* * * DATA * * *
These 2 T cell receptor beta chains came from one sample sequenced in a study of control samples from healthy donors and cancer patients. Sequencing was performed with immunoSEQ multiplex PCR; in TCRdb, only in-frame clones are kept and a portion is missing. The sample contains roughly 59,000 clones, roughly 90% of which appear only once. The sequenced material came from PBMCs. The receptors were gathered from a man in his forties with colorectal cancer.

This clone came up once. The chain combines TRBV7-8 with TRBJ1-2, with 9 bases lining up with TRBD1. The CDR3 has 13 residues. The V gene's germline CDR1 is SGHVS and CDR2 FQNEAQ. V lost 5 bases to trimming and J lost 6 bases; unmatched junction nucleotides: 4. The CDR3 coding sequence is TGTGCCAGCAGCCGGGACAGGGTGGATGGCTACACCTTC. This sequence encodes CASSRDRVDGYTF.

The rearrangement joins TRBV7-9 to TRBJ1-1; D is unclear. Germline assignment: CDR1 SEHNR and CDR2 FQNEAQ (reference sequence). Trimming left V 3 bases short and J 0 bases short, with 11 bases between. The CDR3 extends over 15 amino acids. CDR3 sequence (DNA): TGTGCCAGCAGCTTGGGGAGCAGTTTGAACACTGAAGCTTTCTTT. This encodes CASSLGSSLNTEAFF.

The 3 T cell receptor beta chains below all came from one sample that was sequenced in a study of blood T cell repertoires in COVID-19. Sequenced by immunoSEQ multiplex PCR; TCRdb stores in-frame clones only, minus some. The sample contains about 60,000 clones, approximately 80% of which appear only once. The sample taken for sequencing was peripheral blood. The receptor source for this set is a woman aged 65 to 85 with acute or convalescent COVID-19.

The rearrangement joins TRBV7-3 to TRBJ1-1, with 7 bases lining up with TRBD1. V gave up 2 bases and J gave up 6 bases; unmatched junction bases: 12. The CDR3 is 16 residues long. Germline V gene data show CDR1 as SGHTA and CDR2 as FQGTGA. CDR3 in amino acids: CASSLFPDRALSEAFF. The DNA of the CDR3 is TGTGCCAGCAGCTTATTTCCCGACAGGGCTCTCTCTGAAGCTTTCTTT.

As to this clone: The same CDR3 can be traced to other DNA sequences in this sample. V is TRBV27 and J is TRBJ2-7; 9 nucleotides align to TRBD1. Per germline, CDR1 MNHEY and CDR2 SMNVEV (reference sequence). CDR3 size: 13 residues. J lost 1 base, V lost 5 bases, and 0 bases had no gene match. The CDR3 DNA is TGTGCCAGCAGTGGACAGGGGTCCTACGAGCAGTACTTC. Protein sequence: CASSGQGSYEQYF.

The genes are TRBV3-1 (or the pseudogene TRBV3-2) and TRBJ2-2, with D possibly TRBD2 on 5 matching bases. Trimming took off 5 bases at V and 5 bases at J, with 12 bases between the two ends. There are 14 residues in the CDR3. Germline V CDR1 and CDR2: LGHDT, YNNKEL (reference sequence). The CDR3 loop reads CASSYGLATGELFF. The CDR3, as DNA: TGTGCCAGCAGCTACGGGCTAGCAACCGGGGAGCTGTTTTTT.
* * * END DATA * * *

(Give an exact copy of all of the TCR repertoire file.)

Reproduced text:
These 2 T cell receptor beta chains came from one sample sequenced in a study of control samples from healthy donors and cancer patients. Sequencing was performed with immunoSEQ multiplex PCR; in TCRdb, only in-frame clones are kept and a portion is missing. The sample contains roughly 59,000 clones, roughly 90% of which appear only once. The sequenced material came from PBMCs. The receptors were gathered from a man in his forties with colorectal cancer.

This clone came up once. The chain combines TRBV7-8 with TRBJ1-2, with 9 bases lining up with TRBD1. The CDR3 has 13 residues. The V gene's germline CDR1 is SGHVS and CDR2 FQNEAQ. V lost 5 bases to trimming and J lost 6 bases; unmatched junction nucleotides: 4. The CDR3 coding sequence is TGTGCCAGCAGCCGGGACAGGGTGGATGGCTACACCTTC. This sequence encodes CASSRDRVDGYTF.

The rearrangement joins TRBV7-9 to TRBJ1-1; D is unclear. Germline assignment: CDR1 SEHNR and CDR2 FQNEAQ (reference sequence). Trimming left V 3 bases short and J 0 bases short, with 11 bases between. The CDR3 extends over 15 amino acids. CDR3 sequence (DNA): TGTGCCAGCAGCTTGGGGAGCAGTTTGAACACTGAAGCTTTCTTT. This encodes CASSLGSSLNTEAFF.

The 3 T cell receptor beta chains below all came from one sample that was sequenced in a study of blood T cell repertoires in COVID-19. Sequenced by immunoSEQ multiplex PCR; TCRdb stores in-frame clones only, minus some. The sample contains about 60,000 clones, approximately 80% of which appear only once. The sample taken for sequencing was peripheral blood. The receptor source for this set is a woman aged 65 to 85 with acute or convalescent COVID-19.

The rearrangement joins TRBV7-3 to TRBJ1-1, with 7 bases lining up with TRBD1. V gave up 2 bases and J gave up 6 bases; unmatched junction bases: 12. The CDR3 is 16 residues long. Germline V gene data show CDR1 as SGHTA and CDR2 as FQGTGA. CDR3 in amino acids: CASSLFPDRALSEAFF. The DNA of the CDR3 is TGTGCCAGCAGCTTATTTCCCGACAGGGCTCTCTCTGAAGCTTTCTTT.

As to this clone: The same CDR3 can be traced to other DNA sequences in this sample. V is TRBV27 and J is TRBJ2-7; 9 nucleotides align to TRBD1. Per germline, CDR1 MNHEY and CDR2 SMNVEV (reference sequence). CDR3 size: 13 residues. J lost 1 base, V lost 5 bases, and 0 bases had no gene match. The CDR3 DNA is TGTGCCAGCAGTGGACAGGGGTCCTACGAGCAGTACTTC. Protein sequence: CASSGQGSYEQYF.

The genes are TRBV3-1 (or the pseudogene TRBV3-2) and TRBJ2-2, with D possibly TRBD2 on 5 matching bases. Trimming took off 5 bases at V and 5 bases at J, with 12 bases between the two ends. There are 14 residues in the CDR3. Germline V CDR1 and CDR2: LGHDT, YNNKEL (reference sequence). The CDR3 loop reads CASSYGLATGELFF. The CDR3, as DNA: TGTGCCAGCAGCTACGGGCTAGCAACCGGGGAGCTGTTTTTT.